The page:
‘Thank You, Centuries of Emotional Repression’: Why British Sitcoms Rarely Work in the US


Sitcoms have been a staple of British TV for decades, from classics like Are You Being Served? and Fawlty Towers, to contemporary favourites such as Ghosts and Friday Night Dinner, the sitcom-setting has long been popular with audiences. With this in mind, it’s no wonder that the people behind these shows are keen to build upon their success in the UK by adapting them for a US audience. But can British sitcoms ever really be successfully translated for an American audience?

Over the last year, we’ve seen several British sitcoms being remade or earmarked for recreation in the US. Earlier this year, an adaptation of Miranda Hart’s self-titled, semi-autobiographical sitcom Miranda was released starring Mayim Bailik. Call Me Kat received lacklustre reviews, to say the least, with Bailik giving a reasonable comedy acting performance but failing to really embody the quirks of the main character as Miranda Hart did so well. Over the last few months, remakes of other BBC sitcoms including Ghosts, Motherland, and This Country have been announced, but fans of the originals have their doubts.

Famous faces from British Sitcoms include David Brent (Ricky Gervais), Fleabag (Phoebe Waller-Bridge), Mark and Jez (David Mitchell and Robert Webb), Blackadder (Rowan Atkinson), and Edina Monsoon (Jennifer Saunders)
Source: Vulture

A Twitter poll found that 85% of respondents thought that US remakes of British sitcoms never or rarely work. Some of the suggested explanations include different senses of humour, different values and lived experiences, and US censorship causing jokes to fall flat. Many were quick to point out that various previous remakes have failed and those which were successful, such as Shameless and The Office, did well because they had been carefully adapted to the American sense of humour and American experiences.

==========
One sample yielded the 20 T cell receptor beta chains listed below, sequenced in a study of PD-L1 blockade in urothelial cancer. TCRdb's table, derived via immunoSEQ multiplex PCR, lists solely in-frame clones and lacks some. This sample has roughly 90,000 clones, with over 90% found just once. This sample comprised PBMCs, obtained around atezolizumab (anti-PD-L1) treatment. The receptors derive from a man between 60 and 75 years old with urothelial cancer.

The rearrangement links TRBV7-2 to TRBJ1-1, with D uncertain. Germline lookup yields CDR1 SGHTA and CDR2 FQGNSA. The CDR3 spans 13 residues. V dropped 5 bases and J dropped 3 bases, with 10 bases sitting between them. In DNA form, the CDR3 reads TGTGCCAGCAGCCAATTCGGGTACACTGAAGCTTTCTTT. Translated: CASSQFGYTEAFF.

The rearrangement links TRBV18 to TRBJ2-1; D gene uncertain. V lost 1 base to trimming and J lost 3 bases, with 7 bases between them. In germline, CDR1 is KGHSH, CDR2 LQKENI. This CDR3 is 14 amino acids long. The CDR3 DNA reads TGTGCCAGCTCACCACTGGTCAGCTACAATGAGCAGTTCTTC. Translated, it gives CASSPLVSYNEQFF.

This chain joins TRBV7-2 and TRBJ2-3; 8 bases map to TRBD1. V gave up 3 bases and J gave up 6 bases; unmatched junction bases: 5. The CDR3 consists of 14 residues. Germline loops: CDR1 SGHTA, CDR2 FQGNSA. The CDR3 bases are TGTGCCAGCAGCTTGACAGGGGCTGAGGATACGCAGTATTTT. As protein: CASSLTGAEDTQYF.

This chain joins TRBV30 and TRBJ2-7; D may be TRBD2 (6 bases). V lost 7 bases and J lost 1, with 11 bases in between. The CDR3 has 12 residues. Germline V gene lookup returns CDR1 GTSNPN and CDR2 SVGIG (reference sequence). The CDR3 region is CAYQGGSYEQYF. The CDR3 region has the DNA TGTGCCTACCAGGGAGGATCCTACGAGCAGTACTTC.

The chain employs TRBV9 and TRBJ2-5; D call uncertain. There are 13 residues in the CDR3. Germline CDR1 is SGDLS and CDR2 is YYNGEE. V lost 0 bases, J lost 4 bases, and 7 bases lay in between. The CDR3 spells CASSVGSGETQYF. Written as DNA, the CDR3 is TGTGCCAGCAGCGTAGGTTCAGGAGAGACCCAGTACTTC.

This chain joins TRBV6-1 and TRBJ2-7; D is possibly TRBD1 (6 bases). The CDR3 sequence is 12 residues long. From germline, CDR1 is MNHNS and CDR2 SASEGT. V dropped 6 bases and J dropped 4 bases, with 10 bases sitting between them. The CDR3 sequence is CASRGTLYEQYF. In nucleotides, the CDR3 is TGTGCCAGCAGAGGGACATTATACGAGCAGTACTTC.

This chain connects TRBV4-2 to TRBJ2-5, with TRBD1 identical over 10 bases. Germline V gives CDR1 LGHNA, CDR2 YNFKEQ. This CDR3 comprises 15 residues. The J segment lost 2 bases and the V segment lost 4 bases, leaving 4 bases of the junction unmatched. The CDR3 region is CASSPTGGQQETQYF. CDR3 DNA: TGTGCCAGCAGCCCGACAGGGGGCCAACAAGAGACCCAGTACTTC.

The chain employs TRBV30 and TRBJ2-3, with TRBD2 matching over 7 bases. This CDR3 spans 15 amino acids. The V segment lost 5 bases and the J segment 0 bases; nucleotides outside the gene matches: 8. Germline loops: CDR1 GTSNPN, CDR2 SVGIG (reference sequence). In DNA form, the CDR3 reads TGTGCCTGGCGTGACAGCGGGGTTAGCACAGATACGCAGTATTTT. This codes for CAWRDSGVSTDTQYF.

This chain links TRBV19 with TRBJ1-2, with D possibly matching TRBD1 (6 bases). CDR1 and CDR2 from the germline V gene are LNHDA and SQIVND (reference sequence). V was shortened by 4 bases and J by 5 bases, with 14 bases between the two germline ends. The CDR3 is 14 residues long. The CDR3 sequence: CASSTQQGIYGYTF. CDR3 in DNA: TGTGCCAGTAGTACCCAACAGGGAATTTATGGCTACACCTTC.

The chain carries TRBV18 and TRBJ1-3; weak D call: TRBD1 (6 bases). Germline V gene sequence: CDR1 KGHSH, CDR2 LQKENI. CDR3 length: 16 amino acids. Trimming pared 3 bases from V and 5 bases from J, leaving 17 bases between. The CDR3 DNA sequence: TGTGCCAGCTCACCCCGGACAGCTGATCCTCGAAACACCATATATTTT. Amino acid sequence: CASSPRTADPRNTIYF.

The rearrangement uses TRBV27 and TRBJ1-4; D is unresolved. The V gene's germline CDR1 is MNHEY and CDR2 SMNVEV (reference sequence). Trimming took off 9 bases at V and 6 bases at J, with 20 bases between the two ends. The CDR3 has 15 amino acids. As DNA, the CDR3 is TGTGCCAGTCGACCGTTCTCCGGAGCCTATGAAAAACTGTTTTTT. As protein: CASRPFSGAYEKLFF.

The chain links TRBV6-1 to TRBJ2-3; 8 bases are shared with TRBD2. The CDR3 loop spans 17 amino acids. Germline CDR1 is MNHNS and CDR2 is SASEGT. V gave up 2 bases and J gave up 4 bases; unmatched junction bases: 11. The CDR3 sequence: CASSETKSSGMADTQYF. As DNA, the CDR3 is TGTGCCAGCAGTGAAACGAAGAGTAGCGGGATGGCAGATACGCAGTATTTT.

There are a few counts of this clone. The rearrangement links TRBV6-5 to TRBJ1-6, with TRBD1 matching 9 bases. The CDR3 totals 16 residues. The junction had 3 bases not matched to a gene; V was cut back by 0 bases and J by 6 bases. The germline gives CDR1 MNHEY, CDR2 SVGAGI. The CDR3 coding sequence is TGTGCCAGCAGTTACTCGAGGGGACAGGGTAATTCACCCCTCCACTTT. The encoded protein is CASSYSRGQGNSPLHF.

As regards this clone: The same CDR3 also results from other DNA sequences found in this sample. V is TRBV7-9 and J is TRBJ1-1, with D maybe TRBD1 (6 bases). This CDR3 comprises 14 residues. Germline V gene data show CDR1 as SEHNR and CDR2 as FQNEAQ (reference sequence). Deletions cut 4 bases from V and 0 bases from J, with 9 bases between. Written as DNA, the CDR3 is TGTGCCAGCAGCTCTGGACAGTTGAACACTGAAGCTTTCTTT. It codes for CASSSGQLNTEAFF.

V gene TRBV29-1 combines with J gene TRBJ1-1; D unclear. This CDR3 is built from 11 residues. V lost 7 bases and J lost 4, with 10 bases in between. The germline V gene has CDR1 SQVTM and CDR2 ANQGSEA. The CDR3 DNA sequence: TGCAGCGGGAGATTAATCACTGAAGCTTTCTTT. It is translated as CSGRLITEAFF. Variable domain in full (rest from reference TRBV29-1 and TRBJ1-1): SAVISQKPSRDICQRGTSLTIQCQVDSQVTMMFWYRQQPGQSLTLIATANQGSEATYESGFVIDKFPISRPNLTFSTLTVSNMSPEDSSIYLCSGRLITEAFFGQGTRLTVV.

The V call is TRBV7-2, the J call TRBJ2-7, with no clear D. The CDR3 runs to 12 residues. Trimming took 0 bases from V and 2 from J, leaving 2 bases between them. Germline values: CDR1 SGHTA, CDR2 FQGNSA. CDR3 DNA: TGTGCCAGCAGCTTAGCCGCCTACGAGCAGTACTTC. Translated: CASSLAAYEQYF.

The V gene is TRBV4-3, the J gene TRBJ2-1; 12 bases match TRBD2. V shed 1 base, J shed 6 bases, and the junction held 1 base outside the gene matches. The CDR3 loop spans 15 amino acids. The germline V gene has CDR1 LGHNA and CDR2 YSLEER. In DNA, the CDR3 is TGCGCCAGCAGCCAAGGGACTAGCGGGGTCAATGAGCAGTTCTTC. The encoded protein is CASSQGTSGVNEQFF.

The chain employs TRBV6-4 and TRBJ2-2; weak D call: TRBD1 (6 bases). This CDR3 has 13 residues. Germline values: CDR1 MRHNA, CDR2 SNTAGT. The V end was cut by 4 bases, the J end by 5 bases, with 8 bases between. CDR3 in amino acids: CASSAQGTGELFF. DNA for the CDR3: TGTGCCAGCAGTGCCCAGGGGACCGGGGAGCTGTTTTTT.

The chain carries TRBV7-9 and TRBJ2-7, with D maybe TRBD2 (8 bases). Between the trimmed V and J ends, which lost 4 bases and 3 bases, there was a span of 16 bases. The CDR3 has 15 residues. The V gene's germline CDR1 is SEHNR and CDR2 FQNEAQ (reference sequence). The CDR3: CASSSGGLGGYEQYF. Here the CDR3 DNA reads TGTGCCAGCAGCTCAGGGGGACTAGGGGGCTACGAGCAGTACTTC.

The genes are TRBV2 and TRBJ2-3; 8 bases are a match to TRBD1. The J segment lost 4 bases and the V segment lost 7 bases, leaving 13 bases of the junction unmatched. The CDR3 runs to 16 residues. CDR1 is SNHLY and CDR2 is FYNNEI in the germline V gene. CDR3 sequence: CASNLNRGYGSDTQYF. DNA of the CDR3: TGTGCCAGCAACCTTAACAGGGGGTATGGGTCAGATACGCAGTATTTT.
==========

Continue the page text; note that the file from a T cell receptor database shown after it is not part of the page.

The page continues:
Shows That Have Tried and Failed

There have been countless examples over the years of US remakes failing miserably. Fawlty Towers, Men Behaving Badly, and Red Dwarf are just some of the British classics which failed to stick in the US. More recent adaptations of post-watershed British sitcoms have also failed, largely due to American censorship and failure to adapt the script. Skins and The Inbetweeners were remade by MTV in 2011 and 2012 respectively, and both were cancelled after just one series.

Skins creator Bryan Elsley had his doubts about a US remake before agreeing to MTV’s vision for the show, and it seems he was right to be wary. Skins US received mixed reviews and was critiqued for being tamer than the original, yet still drew criticism from conservative groups for its depiction of teenagers engaging in casual sex and drug use, before further questions around child pornography were raised regarding its underage actors. The Inbetweeners, however, maintained much of its character from the British version as the scripts were almost copied and pasted from the original, however, this failure to adapt to the US audience ultimately meant the series failed.

The US remake of Skins was not a commercial success
Source: Google Images

Why Do So Many Remakes of British Sitcoms Fail in the US?